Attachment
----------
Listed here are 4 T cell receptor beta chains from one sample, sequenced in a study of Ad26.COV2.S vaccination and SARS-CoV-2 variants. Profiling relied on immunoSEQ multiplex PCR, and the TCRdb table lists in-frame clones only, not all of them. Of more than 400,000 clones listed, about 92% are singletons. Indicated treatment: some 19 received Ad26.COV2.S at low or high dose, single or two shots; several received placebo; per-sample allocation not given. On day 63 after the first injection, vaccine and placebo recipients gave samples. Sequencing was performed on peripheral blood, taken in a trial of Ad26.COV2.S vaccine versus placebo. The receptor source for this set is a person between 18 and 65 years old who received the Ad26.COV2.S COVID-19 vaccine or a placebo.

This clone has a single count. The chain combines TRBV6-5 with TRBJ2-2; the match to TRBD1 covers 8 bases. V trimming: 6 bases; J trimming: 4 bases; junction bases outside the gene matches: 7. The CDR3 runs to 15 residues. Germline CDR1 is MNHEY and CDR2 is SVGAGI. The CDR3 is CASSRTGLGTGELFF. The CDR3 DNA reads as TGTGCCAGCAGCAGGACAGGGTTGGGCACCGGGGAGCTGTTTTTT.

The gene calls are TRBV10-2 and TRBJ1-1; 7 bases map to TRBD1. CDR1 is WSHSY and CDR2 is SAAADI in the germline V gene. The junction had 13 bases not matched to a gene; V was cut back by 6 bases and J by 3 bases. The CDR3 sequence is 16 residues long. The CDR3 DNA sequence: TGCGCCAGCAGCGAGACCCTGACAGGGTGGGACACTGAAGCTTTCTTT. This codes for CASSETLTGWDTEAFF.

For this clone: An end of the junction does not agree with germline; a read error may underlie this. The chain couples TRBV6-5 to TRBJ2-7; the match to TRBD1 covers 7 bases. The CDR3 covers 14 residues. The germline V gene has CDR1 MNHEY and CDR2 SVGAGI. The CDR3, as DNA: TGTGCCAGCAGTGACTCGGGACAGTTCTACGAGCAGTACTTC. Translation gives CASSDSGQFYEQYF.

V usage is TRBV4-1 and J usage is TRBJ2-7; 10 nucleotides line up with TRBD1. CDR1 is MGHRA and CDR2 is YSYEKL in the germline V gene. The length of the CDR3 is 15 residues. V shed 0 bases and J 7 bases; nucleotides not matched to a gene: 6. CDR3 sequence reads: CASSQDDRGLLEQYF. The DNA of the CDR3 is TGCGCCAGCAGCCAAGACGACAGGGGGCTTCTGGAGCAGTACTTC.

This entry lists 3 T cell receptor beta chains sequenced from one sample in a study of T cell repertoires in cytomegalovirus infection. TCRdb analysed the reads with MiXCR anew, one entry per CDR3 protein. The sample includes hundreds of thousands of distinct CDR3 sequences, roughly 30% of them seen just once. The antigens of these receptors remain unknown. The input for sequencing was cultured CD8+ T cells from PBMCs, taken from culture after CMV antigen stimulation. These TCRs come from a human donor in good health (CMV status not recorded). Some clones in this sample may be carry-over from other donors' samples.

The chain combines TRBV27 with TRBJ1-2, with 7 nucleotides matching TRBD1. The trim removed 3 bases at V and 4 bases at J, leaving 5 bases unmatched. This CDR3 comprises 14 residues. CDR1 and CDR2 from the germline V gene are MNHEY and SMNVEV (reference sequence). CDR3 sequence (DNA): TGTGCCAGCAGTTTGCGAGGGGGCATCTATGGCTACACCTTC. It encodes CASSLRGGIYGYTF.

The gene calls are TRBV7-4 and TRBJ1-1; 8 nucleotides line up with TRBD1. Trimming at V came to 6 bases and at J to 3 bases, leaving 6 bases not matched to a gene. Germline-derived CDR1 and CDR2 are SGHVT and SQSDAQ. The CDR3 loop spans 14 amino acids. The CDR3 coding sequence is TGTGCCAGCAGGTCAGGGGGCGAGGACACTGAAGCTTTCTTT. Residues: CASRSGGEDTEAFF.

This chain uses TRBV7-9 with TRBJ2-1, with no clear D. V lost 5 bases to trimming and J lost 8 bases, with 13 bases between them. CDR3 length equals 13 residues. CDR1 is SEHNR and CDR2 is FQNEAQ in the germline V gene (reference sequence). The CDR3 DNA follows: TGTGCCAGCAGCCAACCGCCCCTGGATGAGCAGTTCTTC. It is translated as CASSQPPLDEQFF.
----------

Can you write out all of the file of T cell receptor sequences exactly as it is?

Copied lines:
Listed here are 4 T cell receptor beta chains from one sample, sequenced in a study of Ad26.COV2.S vaccination and SARS-CoV-2 variants. Profiling relied on immunoSEQ multiplex PCR, and the TCRdb table lists in-frame clones only, not all of them. Of more than 400,000 clones listed, about 92% are singletons. Indicated treatment: some 19 received Ad26.COV2.S at low or high dose, single or two shots; several received placebo; per-sample allocation not given. On day 63 after the first injection, vaccine and placebo recipients gave samples. Sequencing was performed on peripheral blood, taken in a trial of Ad26.COV2.S vaccine versus placebo. The receptor source for this set is a person between 18 and 65 years old who received the Ad26.COV2.S COVID-19 vaccine or a placebo.

This clone has a single count. The chain combines TRBV6-5 with TRBJ2-2; the match to TRBD1 covers 8 bases. V trimming: 6 bases; J trimming: 4 bases; junction bases outside the gene matches: 7. The CDR3 runs to 15 residues. Germline CDR1 is MNHEY and CDR2 is SVGAGI. The CDR3 is CASSRTGLGTGELFF. The CDR3 DNA reads as TGTGCCAGCAGCAGGACAGGGTTGGGCACCGGGGAGCTGTTTTTT.

The gene calls are TRBV10-2 and TRBJ1-1; 7 bases map to TRBD1. CDR1 is WSHSY and CDR2 is SAAADI in the germline V gene. The junction had 13 bases not matched to a gene; V was cut back by 6 bases and J by 3 bases. The CDR3 sequence is 16 residues long. The CDR3 DNA sequence: TGCGCCAGCAGCGAGACCCTGACAGGGTGGGACACTGAAGCTTTCTTT. This codes for CASSETLTGWDTEAFF.

For this clone: An end of the junction does not agree with germline; a read error may underlie this. The chain couples TRBV6-5 to TRBJ2-7; the match to TRBD1 covers 7 bases. The CDR3 covers 14 residues. The germline V gene has CDR1 MNHEY and CDR2 SVGAGI. The CDR3, as DNA: TGTGCCAGCAGTGACTCGGGACAGTTCTACGAGCAGTACTTC. Translation gives CASSDSGQFYEQYF.

V usage is TRBV4-1 and J usage is TRBJ2-7; 10 nucleotides line up with TRBD1. CDR1 is MGHRA and CDR2 is YSYEKL in the germline V gene. The length of the CDR3 is 15 residues. V shed 0 bases and J 7 bases; nucleotides not matched to a gene: 6. CDR3 sequence reads: CASSQDDRGLLEQYF. The DNA of the CDR3 is TGCGCCAGCAGCCAAGACGACAGGGGGCTTCTGGAGCAGTACTTC.

This entry lists 3 T cell receptor beta chains sequenced from one sample in a study of T cell repertoires in cytomegalovirus infection. TCRdb analysed the reads with MiXCR anew, one entry per CDR3 protein. The sample includes hundreds of thousands of distinct CDR3 sequences, roughly 30% of them seen just once. The antigens of these receptors remain unknown. The input for sequencing was cultured CD8+ T cells from PBMCs, taken from culture after CMV antigen stimulation. These TCRs come from a human donor in good health (CMV status not recorded). Some clones in this sample may be carry-over from other donors' samples.

The chain combines TRBV27 with TRBJ1-2, with 7 nucleotides matching TRBD1. The trim removed 3 bases at V and 4 bases at J, leaving 5 bases unmatched. This CDR3 comprises 14 residues. CDR1 and CDR2 from the germline V gene are MNHEY and SMNVEV (reference sequence). CDR3 sequence (DNA): TGTGCCAGCAGTTTGCGAGGGGGCATCTATGGCTACACCTTC. It encodes CASSLRGGIYGYTF.

The gene calls are TRBV7-4 and TRBJ1-1; 8 nucleotides line up with TRBD1. Trimming at V came to 6 bases and at J to 3 bases, leaving 6 bases not matched to a gene. Germline-derived CDR1 and CDR2 are SGHVT and SQSDAQ. The CDR3 loop spans 14 amino acids. The CDR3 coding sequence is TGTGCCAGCAGGTCAGGGGGCGAGGACACTGAAGCTTTCTTT. Residues: CASRSGGEDTEAFF.

This chain uses TRBV7-9 with TRBJ2-1, with no clear D. V lost 5 bases to trimming and J lost 8 bases, with 13 bases between them. CDR3 length equals 13 residues. CDR1 is SEHNR and CDR2 is FQNEAQ in the germline V gene (reference sequence). The CDR3 DNA follows: TGTGCCAGCAGCCAACCGCCCCTGGATGAGCAGTTCTTC. It is translated as CASSQPPLDEQFF.